The discipline and dedication of the PAVN at the Ia Drang should have given Westmoreland pause. The communist soldiers fought tenaciously. The vast majority were willing to die rather than surrender. The Americans only took six prisoners at X-Ray during three days of combat, which illustrated the effectiveness of the PAVN’s indoctrination program, the level of commitment of the PAVN troopers to their cause, and their extreme hatred of Americans. When undergoing interrogation, one of the PAVN POWs said through a South Vietnamese interpreter, “…there two regiments on that mountain [Chu Pong]. They want very much to kill Americans….” [Galloway, Vietnam Magazine, 5] Some of the communist soldiers displayed an almost superhuman fanaticism. Moore remarked on the PAVN’s fervor, “Even after being hit several times in the chest, many continued firing and moving for several more steps before dropping dead” [Moore, After Action Report, 8]. These reports pointed to a disturbing fact. The PAVN would not be easily defeated in South Vietnam.
The Ia Drang battle showed the vulnerability of the thin-skinned UH-1D Huey to ground fire. Fifty-nine choppers sustained damage during the entire month-long campaign in western Pleiku province [Stanton, Rise and Fall of American Army, 60], although few helicopters were actually lost. Nonetheless, helicopter damages should have raised questions about the applicability of the airmobile concept and the attrition strategy.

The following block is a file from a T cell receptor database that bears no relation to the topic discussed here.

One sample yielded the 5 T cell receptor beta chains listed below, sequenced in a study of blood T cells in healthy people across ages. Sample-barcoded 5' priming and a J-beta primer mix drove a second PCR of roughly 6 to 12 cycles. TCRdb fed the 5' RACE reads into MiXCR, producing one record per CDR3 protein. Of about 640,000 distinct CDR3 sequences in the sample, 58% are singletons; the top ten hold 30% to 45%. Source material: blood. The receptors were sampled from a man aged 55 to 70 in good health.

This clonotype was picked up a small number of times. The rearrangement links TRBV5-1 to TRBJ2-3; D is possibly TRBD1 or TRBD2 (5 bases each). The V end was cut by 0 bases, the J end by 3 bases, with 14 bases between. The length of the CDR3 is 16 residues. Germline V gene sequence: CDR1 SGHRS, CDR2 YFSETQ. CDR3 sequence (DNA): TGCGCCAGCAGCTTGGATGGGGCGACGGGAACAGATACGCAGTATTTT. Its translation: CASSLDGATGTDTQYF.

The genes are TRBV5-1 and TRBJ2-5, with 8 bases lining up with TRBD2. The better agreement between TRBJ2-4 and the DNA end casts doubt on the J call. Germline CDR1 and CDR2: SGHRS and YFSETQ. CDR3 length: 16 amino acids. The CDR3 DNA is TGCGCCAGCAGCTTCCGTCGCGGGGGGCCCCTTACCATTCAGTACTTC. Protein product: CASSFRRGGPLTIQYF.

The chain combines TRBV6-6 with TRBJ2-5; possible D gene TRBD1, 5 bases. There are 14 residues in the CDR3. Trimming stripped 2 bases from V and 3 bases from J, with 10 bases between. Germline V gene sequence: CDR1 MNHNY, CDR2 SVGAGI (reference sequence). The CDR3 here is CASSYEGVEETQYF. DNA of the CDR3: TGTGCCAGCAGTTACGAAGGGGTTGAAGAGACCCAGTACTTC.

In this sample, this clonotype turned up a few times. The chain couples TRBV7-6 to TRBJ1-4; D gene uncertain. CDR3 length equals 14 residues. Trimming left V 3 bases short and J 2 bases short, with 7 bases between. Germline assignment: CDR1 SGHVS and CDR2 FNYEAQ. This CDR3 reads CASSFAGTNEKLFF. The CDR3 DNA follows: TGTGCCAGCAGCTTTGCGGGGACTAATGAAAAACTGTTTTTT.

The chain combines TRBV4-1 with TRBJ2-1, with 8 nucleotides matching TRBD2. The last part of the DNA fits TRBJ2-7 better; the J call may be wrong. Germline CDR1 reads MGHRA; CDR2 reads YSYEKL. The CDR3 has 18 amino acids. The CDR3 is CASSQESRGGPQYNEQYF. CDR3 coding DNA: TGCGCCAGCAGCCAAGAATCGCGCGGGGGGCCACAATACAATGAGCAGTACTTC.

Westmoreland did not let the battle’s portents discourage him from pursuing an attrition strategy. In a sense he believed what he wanted to believe about the battle. It is understandable why he refused to consider the Ia Drang a defeat, or more appropriately, a draw. By the time of the battle in November 1965, he, the MACV staff, the JCS, Secretary of Defense McNamara, and the President had committed the U.S. to an attrition strategy. The primary U.S. goal in South Vietnam was to convince the DRV and the Viet Cong to end the insurgency in the south. Assistant Secretary of Defense John McNaughton summarized the U.S.’s primary military objective in a July 2, 1965 memo to General Andrew J. Goodpaster, Assistant to the Chairman, JCS, “With respect to the word “win,” [in reference to winning in South Vietnam] this I think means that we succeed in demonstrating to the VC that they cannot win, this, of course is victory for us only if it is, with a high degree of probability, a way station toward a favorable settlement in South Vietnam.” [Pentagon Papers, Volume IV, McNaughton to Goodpaster, 292] In other words, the U.S. definition of victory did not mean the complete destruction of the DRV and Viet Cong military forces. It also did not mean winning the hearts and minds of the South Vietnamese population or holding onto a few coastal enclaves. Victory simply meant convincing the communists to quit the war. That goal could only be achieved through attrition, by punishing the DRV and Viet Cong so thoroughly that they stopped fighting. No other strategy was considered more effective in attaining that end than attrition. Neither a pacification strategy, an enclave strategy, or a static defense of the borders would punish the DRV and VC enough to force their hand. Only the destruction of their big units, and the killing of large numbers of men, would persuade the communists to end the struggle.